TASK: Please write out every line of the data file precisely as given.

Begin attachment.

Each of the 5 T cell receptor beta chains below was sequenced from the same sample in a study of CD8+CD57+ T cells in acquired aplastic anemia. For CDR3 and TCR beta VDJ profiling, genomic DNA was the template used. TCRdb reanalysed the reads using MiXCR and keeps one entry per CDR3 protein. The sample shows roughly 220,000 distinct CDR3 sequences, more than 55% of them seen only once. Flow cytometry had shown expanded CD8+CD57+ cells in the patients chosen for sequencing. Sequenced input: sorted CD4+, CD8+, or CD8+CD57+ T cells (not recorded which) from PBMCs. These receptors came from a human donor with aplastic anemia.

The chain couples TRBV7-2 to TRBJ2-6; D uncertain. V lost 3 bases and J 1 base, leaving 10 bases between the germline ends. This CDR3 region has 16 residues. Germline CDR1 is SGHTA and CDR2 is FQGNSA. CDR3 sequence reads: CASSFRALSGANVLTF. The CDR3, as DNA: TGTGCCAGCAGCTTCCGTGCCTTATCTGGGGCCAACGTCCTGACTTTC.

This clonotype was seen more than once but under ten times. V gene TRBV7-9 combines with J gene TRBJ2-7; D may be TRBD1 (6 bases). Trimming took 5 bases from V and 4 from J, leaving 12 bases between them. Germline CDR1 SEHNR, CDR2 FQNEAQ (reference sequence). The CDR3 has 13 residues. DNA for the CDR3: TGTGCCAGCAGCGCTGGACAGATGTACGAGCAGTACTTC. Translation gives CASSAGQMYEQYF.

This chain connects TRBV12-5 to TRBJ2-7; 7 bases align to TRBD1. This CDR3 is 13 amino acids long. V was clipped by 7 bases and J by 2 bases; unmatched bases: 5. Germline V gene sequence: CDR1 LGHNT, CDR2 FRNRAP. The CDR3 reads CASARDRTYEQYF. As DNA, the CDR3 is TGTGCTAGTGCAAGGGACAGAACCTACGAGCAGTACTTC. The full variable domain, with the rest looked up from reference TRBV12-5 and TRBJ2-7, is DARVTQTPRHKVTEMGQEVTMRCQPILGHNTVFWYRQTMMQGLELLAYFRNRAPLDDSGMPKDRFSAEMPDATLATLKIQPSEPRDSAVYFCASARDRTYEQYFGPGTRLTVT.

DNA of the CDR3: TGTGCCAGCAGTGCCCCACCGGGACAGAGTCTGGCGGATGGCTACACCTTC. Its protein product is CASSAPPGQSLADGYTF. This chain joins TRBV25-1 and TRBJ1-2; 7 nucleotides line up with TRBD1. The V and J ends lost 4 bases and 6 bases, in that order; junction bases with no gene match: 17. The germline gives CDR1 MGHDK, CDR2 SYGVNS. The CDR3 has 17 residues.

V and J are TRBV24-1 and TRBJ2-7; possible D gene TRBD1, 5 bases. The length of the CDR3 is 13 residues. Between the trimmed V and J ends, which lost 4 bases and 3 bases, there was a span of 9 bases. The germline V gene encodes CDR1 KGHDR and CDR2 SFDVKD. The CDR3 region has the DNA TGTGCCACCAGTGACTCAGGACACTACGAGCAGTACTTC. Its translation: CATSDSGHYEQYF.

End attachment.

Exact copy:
Each of the 5 T cell receptor beta chains below was sequenced from the same sample in a study of CD8+CD57+ T cells in acquired aplastic anemia. For CDR3 and TCR beta VDJ profiling, genomic DNA was the template used. TCRdb reanalysed the reads using MiXCR and keeps one entry per CDR3 protein. The sample shows roughly 220,000 distinct CDR3 sequences, more than 55% of them seen only once. Flow cytometry had shown expanded CD8+CD57+ cells in the patients chosen for sequencing. Sequenced input: sorted CD4+, CD8+, or CD8+CD57+ T cells (not recorded which) from PBMCs. These receptors came from a human donor with aplastic anemia.

The chain couples TRBV7-2 to TRBJ2-6; D uncertain. V lost 3 bases and J 1 base, leaving 10 bases between the germline ends. This CDR3 region has 16 residues. Germline CDR1 is SGHTA and CDR2 is FQGNSA. CDR3 sequence reads: CASSFRALSGANVLTF. The CDR3, as DNA: TGTGCCAGCAGCTTCCGTGCCTTATCTGGGGCCAACGTCCTGACTTTC.

This clonotype was seen more than once but under ten times. V gene TRBV7-9 combines with J gene TRBJ2-7; D may be TRBD1 (6 bases). Trimming took 5 bases from V and 4 from J, leaving 12 bases between them. Germline CDR1 SEHNR, CDR2 FQNEAQ (reference sequence). The CDR3 has 13 residues. DNA for the CDR3: TGTGCCAGCAGCGCTGGACAGATGTACGAGCAGTACTTC. Translation gives CASSAGQMYEQYF.

This chain connects TRBV12-5 to TRBJ2-7; 7 bases align to TRBD1. This CDR3 is 13 amino acids long. V was clipped by 7 bases and J by 2 bases; unmatched bases: 5. Germline V gene sequence: CDR1 LGHNT, CDR2 FRNRAP. The CDR3 reads CASARDRTYEQYF. As DNA, the CDR3 is TGTGCTAGTGCAAGGGACAGAACCTACGAGCAGTACTTC. The full variable domain, with the rest looked up from reference TRBV12-5 and TRBJ2-7, is DARVTQTPRHKVTEMGQEVTMRCQPILGHNTVFWYRQTMMQGLELLAYFRNRAPLDDSGMPKDRFSAEMPDATLATLKIQPSEPRDSAVYFCASARDRTYEQYFGPGTRLTVT.

DNA of the CDR3: TGTGCCAGCAGTGCCCCACCGGGACAGAGTCTGGCGGATGGCTACACCTTC. Its protein product is CASSAPPGQSLADGYTF. This chain joins TRBV25-1 and TRBJ1-2; 7 nucleotides line up with TRBD1. The V and J ends lost 4 bases and 6 bases, in that order; junction bases with no gene match: 17. The germline gives CDR1 MGHDK, CDR2 SYGVNS. The CDR3 has 17 residues.

V and J are TRBV24-1 and TRBJ2-7; possible D gene TRBD1, 5 bases. The length of the CDR3 is 13 residues. Between the trimmed V and J ends, which lost 4 bases and 3 bases, there was a span of 9 bases. The germline V gene encodes CDR1 KGHDR and CDR2 SFDVKD. The CDR3 region has the DNA TGTGCCACCAGTGACTCAGGACACTACGAGCAGTACTTC. Its translation: CATSDSGHYEQYF.